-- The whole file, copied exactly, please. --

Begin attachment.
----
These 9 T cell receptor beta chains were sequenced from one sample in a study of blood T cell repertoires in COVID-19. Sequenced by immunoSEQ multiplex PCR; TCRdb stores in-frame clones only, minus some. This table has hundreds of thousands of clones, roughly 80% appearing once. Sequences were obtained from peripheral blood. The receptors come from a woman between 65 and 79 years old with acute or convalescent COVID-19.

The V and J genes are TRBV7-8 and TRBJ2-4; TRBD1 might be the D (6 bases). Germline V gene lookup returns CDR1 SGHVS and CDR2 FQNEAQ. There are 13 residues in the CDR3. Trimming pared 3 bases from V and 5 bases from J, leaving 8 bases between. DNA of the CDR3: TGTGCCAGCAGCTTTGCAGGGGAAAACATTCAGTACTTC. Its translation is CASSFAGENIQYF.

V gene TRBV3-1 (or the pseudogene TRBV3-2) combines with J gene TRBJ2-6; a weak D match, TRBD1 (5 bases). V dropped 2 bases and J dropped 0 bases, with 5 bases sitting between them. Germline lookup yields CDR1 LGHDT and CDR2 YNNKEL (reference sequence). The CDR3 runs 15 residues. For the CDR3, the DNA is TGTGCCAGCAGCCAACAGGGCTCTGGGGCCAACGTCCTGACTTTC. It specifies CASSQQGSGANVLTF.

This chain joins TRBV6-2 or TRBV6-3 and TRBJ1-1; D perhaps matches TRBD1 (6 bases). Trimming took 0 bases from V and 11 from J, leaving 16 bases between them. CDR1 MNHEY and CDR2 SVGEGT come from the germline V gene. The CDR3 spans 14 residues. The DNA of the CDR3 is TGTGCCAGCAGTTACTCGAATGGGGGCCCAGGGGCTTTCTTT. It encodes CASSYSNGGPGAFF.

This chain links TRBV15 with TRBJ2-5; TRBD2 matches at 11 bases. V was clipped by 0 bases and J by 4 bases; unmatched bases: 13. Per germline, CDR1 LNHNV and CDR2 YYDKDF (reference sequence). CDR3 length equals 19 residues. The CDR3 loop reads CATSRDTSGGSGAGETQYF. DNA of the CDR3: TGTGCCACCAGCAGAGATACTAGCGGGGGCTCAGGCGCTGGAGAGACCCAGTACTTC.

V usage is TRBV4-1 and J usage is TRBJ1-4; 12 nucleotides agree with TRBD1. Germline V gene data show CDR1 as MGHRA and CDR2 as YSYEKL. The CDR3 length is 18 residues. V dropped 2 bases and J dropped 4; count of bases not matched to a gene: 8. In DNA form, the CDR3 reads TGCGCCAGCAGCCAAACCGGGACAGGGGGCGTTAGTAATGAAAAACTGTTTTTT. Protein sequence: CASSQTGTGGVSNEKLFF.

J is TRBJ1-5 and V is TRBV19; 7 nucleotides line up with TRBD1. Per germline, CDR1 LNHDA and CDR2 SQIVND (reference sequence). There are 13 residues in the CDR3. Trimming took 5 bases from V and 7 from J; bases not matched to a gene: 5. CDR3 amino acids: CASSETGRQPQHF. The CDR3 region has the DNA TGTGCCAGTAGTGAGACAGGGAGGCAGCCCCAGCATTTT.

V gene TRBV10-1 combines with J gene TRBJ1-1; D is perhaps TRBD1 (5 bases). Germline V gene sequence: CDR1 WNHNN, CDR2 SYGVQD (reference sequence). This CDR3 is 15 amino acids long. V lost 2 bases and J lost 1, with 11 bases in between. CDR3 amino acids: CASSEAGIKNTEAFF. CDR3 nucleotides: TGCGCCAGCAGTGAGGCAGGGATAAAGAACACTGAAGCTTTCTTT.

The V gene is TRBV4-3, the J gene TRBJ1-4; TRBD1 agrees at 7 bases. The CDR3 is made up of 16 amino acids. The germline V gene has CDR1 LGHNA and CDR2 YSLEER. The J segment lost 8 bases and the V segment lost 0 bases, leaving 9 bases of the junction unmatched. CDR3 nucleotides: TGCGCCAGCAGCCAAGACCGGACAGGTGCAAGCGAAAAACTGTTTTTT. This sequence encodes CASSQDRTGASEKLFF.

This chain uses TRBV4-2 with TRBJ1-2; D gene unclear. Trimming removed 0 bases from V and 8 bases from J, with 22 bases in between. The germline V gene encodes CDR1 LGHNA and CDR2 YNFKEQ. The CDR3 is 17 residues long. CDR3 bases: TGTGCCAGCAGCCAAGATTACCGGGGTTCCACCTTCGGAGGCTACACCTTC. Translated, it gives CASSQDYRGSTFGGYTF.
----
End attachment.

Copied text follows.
These 9 T cell receptor beta chains were sequenced from one sample in a study of blood T cell repertoires in COVID-19. Sequenced by immunoSEQ multiplex PCR; TCRdb stores in-frame clones only, minus some. This table has hundreds of thousands of clones, roughly 80% appearing once. Sequences were obtained from peripheral blood. The receptors come from a woman between 65 and 79 years old with acute or convalescent COVID-19.

The V and J genes are TRBV7-8 and TRBJ2-4; TRBD1 might be the D (6 bases). Germline V gene lookup returns CDR1 SGHVS and CDR2 FQNEAQ. There are 13 residues in the CDR3. Trimming pared 3 bases from V and 5 bases from J, leaving 8 bases between. DNA of the CDR3: TGTGCCAGCAGCTTTGCAGGGGAAAACATTCAGTACTTC. Its translation is CASSFAGENIQYF.

V gene TRBV3-1 (or the pseudogene TRBV3-2) combines with J gene TRBJ2-6; a weak D match, TRBD1 (5 bases). V dropped 2 bases and J dropped 0 bases, with 5 bases sitting between them. Germline lookup yields CDR1 LGHDT and CDR2 YNNKEL (reference sequence). The CDR3 runs 15 residues. For the CDR3, the DNA is TGTGCCAGCAGCCAACAGGGCTCTGGGGCCAACGTCCTGACTTTC. It specifies CASSQQGSGANVLTF.

This chain joins TRBV6-2 or TRBV6-3 and TRBJ1-1; D perhaps matches TRBD1 (6 bases). Trimming took 0 bases from V and 11 from J, leaving 16 bases between them. CDR1 MNHEY and CDR2 SVGEGT come from the germline V gene. The CDR3 spans 14 residues. The DNA of the CDR3 is TGTGCCAGCAGTTACTCGAATGGGGGCCCAGGGGCTTTCTTT. It encodes CASSYSNGGPGAFF.

This chain links TRBV15 with TRBJ2-5; TRBD2 matches at 11 bases. V was clipped by 0 bases and J by 4 bases; unmatched bases: 13. Per germline, CDR1 LNHNV and CDR2 YYDKDF (reference sequence). CDR3 length equals 19 residues. The CDR3 loop reads CATSRDTSGGSGAGETQYF. DNA of the CDR3: TGTGCCACCAGCAGAGATACTAGCGGGGGCTCAGGCGCTGGAGAGACCCAGTACTTC.

V usage is TRBV4-1 and J usage is TRBJ1-4; 12 nucleotides agree with TRBD1. Germline V gene data show CDR1 as MGHRA and CDR2 as YSYEKL. The CDR3 length is 18 residues. V dropped 2 bases and J dropped 4; count of bases not matched to a gene: 8. In DNA form, the CDR3 reads TGCGCCAGCAGCCAAACCGGGACAGGGGGCGTTAGTAATGAAAAACTGTTTTTT. Protein sequence: CASSQTGTGGVSNEKLFF.

J is TRBJ1-5 and V is TRBV19; 7 nucleotides line up with TRBD1. Per germline, CDR1 LNHDA and CDR2 SQIVND (reference sequence). There are 13 residues in the CDR3. Trimming took 5 bases from V and 7 from J; bases not matched to a gene: 5. CDR3 amino acids: CASSETGRQPQHF. The CDR3 region has the DNA TGTGCCAGTAGTGAGACAGGGAGGCAGCCCCAGCATTTT.

V gene TRBV10-1 combines with J gene TRBJ1-1; D is perhaps TRBD1 (5 bases). Germline V gene sequence: CDR1 WNHNN, CDR2 SYGVQD (reference sequence). This CDR3 is 15 amino acids long. V lost 2 bases and J lost 1, with 11 bases in between. CDR3 amino acids: CASSEAGIKNTEAFF. CDR3 nucleotides: TGCGCCAGCAGTGAGGCAGGGATAAAGAACACTGAAGCTTTCTTT.

The V gene is TRBV4-3, the J gene TRBJ1-4; TRBD1 agrees at 7 bases. The CDR3 is made up of 16 amino acids. The germline V gene has CDR1 LGHNA and CDR2 YSLEER. The J segment lost 8 bases and the V segment lost 0 bases, leaving 9 bases of the junction unmatched. CDR3 nucleotides: TGCGCCAGCAGCCAAGACCGGACAGGTGCAAGCGAAAAACTGTTTTTT. This sequence encodes CASSQDRTGASEKLFF.

This chain uses TRBV4-2 with TRBJ1-2; D gene unclear. Trimming removed 0 bases from V and 8 bases from J, with 22 bases in between. The germline V gene encodes CDR1 LGHNA and CDR2 YNFKEQ. The CDR3 is 17 residues long. CDR3 bases: TGTGCCAGCAGCCAAGATTACCGGGGTTCCACCTTCGGAGGCTACACCTTC. Translated, it gives CASSQDYRGSTFGGYTF.